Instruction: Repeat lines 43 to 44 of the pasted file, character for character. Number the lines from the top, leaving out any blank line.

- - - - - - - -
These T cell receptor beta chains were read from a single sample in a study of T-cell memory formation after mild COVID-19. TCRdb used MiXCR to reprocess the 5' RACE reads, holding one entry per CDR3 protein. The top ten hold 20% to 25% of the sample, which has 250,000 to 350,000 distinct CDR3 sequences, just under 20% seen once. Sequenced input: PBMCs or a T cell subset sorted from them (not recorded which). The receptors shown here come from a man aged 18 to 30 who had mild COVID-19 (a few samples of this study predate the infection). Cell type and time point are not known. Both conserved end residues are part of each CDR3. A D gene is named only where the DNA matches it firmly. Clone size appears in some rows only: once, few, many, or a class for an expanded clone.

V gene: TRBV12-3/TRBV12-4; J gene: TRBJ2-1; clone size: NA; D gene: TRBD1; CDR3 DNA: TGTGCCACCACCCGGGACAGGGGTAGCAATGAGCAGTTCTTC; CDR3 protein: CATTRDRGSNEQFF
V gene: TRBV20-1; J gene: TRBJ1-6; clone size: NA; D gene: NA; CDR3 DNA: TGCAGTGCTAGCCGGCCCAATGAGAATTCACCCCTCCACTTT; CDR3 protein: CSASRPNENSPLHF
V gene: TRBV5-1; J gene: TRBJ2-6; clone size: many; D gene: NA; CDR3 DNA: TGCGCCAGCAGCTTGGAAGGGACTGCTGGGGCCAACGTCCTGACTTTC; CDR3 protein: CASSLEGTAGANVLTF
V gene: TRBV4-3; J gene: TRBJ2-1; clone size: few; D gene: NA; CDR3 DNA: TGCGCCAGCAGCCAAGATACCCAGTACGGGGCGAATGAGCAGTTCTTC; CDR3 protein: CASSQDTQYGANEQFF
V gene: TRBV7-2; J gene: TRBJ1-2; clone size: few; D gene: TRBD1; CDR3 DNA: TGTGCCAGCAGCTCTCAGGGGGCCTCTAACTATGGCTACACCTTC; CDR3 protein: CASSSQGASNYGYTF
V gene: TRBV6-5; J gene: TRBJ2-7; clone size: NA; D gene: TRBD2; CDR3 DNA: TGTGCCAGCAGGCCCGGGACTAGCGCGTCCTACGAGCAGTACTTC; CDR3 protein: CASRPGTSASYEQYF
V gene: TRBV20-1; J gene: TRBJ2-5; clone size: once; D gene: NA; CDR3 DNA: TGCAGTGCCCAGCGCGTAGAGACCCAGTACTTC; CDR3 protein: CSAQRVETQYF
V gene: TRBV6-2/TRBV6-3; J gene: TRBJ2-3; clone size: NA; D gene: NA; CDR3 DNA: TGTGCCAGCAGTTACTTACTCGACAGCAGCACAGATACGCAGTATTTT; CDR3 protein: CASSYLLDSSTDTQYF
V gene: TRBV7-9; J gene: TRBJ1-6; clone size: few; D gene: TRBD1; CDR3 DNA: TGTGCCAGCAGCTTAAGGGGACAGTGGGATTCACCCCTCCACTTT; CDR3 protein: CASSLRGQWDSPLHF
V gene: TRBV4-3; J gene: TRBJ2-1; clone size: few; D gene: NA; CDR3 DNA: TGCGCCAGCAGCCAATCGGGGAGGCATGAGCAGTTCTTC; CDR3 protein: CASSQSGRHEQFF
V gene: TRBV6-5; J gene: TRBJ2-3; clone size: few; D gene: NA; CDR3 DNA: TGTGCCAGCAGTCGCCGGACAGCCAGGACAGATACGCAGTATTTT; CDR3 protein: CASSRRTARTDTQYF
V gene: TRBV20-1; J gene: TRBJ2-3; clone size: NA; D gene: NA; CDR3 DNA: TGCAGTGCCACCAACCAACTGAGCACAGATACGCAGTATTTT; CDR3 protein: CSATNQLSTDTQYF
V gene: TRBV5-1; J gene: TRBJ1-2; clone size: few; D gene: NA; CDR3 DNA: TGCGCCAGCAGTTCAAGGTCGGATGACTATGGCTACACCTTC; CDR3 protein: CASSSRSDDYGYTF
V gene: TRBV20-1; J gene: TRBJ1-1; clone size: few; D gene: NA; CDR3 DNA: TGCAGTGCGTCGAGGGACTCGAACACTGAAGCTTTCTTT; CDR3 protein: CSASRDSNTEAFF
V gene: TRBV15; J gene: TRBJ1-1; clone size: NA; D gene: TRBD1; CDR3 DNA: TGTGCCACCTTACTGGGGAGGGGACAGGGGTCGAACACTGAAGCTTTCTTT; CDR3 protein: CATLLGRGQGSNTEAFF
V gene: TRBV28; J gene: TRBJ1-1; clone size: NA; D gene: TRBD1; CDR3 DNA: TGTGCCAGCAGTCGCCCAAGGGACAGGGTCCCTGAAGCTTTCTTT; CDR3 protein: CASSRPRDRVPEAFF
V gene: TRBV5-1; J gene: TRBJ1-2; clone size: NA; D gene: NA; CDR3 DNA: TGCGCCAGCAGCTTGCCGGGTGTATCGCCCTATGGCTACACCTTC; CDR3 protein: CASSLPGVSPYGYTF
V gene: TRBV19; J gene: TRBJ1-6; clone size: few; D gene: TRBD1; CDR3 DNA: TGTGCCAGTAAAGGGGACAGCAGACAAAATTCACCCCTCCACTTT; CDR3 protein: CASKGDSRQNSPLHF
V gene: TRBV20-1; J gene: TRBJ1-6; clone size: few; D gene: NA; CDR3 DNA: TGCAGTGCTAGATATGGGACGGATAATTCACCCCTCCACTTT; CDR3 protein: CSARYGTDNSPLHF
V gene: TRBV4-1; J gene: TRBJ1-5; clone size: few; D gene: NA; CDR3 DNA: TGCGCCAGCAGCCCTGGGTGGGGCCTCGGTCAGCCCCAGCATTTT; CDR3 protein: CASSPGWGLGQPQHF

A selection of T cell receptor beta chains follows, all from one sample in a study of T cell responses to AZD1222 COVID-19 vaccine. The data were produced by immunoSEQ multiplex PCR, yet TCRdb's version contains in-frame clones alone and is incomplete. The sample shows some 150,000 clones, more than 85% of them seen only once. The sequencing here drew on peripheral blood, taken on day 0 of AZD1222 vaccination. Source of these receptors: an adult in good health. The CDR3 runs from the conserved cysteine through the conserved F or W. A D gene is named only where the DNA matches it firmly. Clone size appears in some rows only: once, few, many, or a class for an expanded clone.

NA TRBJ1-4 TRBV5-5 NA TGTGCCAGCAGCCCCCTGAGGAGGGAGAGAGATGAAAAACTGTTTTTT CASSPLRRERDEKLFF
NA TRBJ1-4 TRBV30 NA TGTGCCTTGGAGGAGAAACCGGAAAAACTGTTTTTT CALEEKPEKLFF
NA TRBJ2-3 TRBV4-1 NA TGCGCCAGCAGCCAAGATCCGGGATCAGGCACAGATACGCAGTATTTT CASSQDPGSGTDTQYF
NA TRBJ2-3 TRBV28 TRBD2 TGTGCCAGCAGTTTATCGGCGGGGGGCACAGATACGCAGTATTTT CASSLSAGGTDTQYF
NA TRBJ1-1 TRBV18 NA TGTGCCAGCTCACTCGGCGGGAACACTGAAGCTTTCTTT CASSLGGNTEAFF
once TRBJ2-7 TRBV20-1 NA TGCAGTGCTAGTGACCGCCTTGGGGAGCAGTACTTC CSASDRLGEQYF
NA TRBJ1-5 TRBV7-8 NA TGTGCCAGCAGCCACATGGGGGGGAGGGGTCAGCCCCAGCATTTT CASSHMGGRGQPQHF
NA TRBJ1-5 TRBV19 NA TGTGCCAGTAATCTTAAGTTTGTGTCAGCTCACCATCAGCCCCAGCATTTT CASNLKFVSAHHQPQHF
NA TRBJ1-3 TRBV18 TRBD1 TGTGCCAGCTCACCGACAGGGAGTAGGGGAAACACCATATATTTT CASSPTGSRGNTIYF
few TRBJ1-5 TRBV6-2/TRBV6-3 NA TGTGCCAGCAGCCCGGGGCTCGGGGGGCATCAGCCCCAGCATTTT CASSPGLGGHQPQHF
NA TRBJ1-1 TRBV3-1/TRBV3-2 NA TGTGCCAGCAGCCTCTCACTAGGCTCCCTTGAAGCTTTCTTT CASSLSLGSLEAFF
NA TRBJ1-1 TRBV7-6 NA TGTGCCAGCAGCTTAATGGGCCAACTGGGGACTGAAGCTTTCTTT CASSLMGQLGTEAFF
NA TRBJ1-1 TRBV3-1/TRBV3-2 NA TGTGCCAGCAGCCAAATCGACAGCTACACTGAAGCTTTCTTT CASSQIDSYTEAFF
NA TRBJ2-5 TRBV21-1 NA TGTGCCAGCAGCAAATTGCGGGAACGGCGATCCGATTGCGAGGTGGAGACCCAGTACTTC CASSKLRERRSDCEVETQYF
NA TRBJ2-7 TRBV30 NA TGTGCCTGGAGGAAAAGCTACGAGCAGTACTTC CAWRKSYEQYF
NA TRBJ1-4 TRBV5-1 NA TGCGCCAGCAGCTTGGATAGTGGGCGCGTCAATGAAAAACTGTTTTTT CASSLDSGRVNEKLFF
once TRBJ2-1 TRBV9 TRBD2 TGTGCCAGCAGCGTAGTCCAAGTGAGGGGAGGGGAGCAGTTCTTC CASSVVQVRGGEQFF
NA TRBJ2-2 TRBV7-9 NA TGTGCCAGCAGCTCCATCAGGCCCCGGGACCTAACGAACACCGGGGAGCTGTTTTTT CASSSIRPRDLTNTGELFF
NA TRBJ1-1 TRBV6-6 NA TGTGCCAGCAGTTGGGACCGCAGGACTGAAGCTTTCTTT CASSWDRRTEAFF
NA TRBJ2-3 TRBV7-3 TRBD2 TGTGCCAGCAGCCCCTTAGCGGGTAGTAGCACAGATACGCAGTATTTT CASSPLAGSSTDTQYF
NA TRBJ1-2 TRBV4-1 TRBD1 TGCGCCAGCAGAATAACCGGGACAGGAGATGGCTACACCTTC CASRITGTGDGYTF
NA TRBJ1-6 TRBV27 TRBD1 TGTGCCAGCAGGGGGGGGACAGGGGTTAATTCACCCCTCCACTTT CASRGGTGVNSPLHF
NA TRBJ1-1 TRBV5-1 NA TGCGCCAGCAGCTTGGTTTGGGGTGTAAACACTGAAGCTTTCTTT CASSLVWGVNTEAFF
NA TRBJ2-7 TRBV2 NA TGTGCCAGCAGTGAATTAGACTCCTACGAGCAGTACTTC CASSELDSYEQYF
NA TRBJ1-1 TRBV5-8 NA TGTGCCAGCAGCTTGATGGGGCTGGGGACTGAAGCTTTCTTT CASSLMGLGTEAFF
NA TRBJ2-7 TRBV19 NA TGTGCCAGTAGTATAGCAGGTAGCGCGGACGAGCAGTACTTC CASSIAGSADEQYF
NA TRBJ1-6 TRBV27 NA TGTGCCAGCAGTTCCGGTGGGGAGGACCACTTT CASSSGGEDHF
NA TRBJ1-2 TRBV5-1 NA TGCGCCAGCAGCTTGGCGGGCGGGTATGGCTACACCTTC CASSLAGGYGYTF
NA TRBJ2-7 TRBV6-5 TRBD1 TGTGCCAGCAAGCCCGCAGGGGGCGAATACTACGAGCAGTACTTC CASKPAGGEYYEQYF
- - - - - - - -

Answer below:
NA TRBJ1-2 TRBV4-1 TRBD1 TGCGCCAGCAGAATAACCGGGACAGGAGATGGCTACACCTTC CASRITGTGDGYTF
NA TRBJ1-6 TRBV27 TRBD1 TGTGCCAGCAGGGGGGGGACAGGGGTTAATTCACCCCTCCACTTT CASRGGTGVNSPLHF